Patrick Larley was born in Frodsham, Cheshire in 1951. He studied piano and organ whilst a chorister, and from the age of 15, gained considerable choral conducting experience as organist and choirmaster at two parish churches in the Cheshire area.

After studying organ and singing at the Royal Manchester College of Music and gaining the Fellowship of the Royal College of Organists, Patrick began a professional career centred around cathedral music; as a singer in Wells Cathedral, Somerset, an organist at St. Asaph Cathedral in North Wales and St. James Church in Great Grimsby, Lincolnshire, and then as Director of Music at Ellesmere College, in Shropshire. In 1990 he relinquished this post to concentrate on his freelance work as a composer, conductor, harpsichordist and organist. Patrick is Music Director of Birmingham Festival Choral Society and Ludlow Choral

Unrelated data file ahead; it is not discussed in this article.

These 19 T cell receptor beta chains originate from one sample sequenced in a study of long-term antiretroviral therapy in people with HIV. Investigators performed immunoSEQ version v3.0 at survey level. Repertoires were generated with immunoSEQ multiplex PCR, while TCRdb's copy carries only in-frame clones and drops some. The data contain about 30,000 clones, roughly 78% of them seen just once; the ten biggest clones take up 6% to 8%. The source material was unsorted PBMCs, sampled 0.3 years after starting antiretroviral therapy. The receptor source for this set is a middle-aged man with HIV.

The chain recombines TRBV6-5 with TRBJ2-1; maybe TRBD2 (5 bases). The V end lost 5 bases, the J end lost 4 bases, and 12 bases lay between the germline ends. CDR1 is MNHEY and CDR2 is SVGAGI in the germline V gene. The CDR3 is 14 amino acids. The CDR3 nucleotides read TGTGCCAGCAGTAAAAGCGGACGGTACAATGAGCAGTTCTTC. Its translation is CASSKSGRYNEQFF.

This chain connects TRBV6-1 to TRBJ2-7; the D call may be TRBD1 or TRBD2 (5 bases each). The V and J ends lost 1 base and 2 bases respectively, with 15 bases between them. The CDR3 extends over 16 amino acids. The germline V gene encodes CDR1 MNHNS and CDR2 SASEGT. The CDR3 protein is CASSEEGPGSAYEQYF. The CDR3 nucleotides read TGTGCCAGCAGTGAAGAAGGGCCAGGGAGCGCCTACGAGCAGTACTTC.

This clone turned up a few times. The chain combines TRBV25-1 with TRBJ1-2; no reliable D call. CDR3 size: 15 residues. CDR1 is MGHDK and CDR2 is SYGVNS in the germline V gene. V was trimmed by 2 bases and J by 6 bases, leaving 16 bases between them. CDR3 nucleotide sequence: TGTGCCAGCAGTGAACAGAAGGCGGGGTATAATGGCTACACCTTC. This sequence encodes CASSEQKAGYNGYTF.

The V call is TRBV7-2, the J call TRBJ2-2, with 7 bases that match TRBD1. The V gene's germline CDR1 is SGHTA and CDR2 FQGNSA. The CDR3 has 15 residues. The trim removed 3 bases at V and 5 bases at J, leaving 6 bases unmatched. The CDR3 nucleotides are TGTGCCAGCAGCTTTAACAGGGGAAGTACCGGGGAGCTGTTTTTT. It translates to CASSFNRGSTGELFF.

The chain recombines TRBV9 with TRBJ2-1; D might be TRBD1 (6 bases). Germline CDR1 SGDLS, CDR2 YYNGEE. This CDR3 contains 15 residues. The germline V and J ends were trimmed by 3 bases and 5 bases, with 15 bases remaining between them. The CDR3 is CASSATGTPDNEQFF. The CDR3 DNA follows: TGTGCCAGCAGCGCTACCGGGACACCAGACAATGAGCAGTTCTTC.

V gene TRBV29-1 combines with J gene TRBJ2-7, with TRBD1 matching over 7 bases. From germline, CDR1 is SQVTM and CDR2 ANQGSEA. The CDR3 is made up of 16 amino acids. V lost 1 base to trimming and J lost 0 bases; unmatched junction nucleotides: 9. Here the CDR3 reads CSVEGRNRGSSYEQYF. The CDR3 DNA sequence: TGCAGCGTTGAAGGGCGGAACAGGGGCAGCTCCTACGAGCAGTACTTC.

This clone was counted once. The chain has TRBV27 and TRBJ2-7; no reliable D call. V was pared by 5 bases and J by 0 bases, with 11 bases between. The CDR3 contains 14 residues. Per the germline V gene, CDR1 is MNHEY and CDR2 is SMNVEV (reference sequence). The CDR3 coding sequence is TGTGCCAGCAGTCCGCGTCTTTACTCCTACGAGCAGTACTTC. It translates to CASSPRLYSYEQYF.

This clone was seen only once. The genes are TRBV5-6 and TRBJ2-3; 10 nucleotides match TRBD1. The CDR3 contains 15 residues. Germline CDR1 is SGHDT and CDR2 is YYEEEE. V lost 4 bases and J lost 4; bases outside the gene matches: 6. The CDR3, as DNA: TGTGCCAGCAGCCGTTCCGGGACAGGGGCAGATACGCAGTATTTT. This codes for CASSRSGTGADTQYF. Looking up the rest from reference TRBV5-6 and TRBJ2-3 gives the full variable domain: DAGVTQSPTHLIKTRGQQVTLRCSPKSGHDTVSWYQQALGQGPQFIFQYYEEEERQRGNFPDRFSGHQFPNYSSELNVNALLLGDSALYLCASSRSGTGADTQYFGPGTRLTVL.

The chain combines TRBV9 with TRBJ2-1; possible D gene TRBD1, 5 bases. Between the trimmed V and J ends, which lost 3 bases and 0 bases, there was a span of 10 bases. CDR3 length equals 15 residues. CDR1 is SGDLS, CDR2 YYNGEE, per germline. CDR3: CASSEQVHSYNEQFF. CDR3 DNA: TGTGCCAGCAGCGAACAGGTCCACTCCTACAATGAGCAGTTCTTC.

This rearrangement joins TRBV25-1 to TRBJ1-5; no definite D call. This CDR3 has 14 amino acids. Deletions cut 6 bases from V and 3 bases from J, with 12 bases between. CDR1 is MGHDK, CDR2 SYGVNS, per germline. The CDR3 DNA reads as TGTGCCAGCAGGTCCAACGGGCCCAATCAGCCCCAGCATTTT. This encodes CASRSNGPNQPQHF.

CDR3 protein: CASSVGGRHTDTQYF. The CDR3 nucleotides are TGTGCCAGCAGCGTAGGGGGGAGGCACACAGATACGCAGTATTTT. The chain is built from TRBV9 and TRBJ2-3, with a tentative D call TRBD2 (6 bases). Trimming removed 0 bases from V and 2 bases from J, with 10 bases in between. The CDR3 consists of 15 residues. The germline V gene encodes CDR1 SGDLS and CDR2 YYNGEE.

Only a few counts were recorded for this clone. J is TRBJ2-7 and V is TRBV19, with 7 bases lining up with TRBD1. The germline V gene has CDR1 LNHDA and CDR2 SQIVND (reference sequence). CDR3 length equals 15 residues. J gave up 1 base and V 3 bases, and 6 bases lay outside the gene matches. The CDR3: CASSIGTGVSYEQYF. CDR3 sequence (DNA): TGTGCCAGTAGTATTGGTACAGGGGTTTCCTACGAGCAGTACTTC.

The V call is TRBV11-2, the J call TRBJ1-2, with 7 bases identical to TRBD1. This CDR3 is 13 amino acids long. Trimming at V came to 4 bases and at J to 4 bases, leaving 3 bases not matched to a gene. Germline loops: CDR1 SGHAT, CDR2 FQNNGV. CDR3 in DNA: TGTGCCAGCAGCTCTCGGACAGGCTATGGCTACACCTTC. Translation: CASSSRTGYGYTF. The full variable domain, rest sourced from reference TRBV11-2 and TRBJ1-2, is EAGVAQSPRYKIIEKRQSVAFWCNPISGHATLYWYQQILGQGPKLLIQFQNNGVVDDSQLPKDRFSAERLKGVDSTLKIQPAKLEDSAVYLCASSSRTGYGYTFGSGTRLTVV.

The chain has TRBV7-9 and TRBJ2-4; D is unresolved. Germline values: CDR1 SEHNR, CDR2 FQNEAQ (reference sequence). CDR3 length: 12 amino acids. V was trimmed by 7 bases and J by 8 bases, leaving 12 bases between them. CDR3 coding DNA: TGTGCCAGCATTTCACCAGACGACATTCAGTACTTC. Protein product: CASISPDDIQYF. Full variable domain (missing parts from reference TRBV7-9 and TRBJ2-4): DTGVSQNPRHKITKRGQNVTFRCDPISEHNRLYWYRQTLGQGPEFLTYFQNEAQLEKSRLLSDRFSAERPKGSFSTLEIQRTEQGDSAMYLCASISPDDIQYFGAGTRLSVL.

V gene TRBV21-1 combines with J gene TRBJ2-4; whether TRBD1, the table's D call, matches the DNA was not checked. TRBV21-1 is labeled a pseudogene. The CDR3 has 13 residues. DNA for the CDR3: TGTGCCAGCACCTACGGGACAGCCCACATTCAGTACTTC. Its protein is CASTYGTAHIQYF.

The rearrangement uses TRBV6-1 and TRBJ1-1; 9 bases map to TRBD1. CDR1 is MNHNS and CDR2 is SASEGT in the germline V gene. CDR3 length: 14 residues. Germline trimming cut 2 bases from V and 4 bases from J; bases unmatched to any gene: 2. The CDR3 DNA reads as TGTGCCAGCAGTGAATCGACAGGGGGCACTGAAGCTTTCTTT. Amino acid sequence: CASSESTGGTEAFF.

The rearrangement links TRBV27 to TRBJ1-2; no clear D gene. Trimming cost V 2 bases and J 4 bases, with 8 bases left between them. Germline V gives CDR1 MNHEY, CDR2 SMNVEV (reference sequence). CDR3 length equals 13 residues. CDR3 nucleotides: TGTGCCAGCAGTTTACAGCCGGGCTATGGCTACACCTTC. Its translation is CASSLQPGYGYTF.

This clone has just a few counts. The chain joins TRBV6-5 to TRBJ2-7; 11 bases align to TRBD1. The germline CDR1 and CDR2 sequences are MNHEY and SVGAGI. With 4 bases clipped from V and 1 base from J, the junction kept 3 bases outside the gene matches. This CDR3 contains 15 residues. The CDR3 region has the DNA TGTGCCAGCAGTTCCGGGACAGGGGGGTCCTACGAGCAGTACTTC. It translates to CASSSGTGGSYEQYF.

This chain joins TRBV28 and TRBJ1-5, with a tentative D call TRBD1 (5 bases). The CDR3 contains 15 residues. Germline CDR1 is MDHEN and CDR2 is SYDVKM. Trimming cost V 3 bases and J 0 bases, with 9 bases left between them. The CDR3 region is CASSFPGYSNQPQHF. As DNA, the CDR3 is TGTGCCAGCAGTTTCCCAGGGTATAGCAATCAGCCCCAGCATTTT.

, founder and director of the professional vocal group Chudleigh's Company, and the early music group, The Gallery Players.

Patrick works from the peaceful setting of his home – a converted 18th century malt house in a small farming village in North Wales, where he lives with his wife Gill.


Patrick Larley’s music has been described as ‘listener accessable and performer possible’. With a background steeped in sacred music, it is not surprising that a strong influence of plainchant and early polyphony can be discerned in his choral works, together with the simpler, folk-like idiom of the Celtic tradition inspired by his many visits to the Hebridean island of Mull, in Scotland, overlooking Iona. In contrast there are clusters of harmony hovering above spacious melody, a sub-concious plagiarism of the sounds of the French monastic liturgy, firmly implanted in Patrick’s soul through his love of the sacred hill-top town of Vezelay in Burgundy, and its magnificent Basilica dedicated to St. Mary Magdalen. Patrick Larley weaves these somewhat opposing strands of influence together, with his firm grounding in harmony, counterpoint and form, into the most beautiful musical structures which are, on the surface, uncomplicated, yet have great inner depth.